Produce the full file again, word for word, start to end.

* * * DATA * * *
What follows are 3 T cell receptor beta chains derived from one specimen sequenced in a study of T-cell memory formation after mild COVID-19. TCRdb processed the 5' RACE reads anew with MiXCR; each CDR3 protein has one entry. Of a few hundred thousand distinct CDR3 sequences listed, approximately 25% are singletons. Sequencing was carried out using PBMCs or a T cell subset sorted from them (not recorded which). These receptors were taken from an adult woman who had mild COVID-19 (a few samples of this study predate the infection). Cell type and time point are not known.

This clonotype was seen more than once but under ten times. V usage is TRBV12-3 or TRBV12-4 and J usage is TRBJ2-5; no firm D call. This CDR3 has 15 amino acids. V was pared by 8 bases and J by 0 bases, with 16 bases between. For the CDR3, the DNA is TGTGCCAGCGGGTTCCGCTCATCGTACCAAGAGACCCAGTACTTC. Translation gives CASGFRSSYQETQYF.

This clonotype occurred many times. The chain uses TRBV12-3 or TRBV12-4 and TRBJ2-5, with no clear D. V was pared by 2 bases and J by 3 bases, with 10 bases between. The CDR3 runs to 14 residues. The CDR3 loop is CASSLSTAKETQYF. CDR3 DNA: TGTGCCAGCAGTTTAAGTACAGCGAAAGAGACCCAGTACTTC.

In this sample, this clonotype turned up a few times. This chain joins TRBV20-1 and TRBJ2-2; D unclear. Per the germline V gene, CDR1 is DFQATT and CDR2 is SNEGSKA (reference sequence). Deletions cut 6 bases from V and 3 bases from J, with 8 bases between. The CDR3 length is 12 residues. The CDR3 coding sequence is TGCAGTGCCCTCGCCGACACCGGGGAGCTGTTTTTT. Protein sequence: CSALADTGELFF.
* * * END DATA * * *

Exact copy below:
What follows are 3 T cell receptor beta chains derived from one specimen sequenced in a study of T-cell memory formation after mild COVID-19. TCRdb processed the 5' RACE reads anew with MiXCR; each CDR3 protein has one entry. Of a few hundred thousand distinct CDR3 sequences listed, approximately 25% are singletons. Sequencing was carried out using PBMCs or a T cell subset sorted from them (not recorded which). These receptors were taken from an adult woman who had mild COVID-19 (a few samples of this study predate the infection). Cell type and time point are not known.

This clonotype was seen more than once but under ten times. V usage is TRBV12-3 or TRBV12-4 and J usage is TRBJ2-5; no firm D call. This CDR3 has 15 amino acids. V was pared by 8 bases and J by 0 bases, with 16 bases between. For the CDR3, the DNA is TGTGCCAGCGGGTTCCGCTCATCGTACCAAGAGACCCAGTACTTC. Translation gives CASGFRSSYQETQYF.

This clonotype occurred many times. The chain uses TRBV12-3 or TRBV12-4 and TRBJ2-5, with no clear D. V was pared by 2 bases and J by 3 bases, with 10 bases between. The CDR3 runs to 14 residues. The CDR3 loop is CASSLSTAKETQYF. CDR3 DNA: TGTGCCAGCAGTTTAAGTACAGCGAAAGAGACCCAGTACTTC.

In this sample, this clonotype turned up a few times. This chain joins TRBV20-1 and TRBJ2-2; D unclear. Per the germline V gene, CDR1 is DFQATT and CDR2 is SNEGSKA (reference sequence). Deletions cut 6 bases from V and 3 bases from J, with 8 bases between. The CDR3 length is 12 residues. The CDR3 coding sequence is TGCAGTGCCCTCGCCGACACCGGGGAGCTGTTTTTT. Protein sequence: CSALADTGELFF.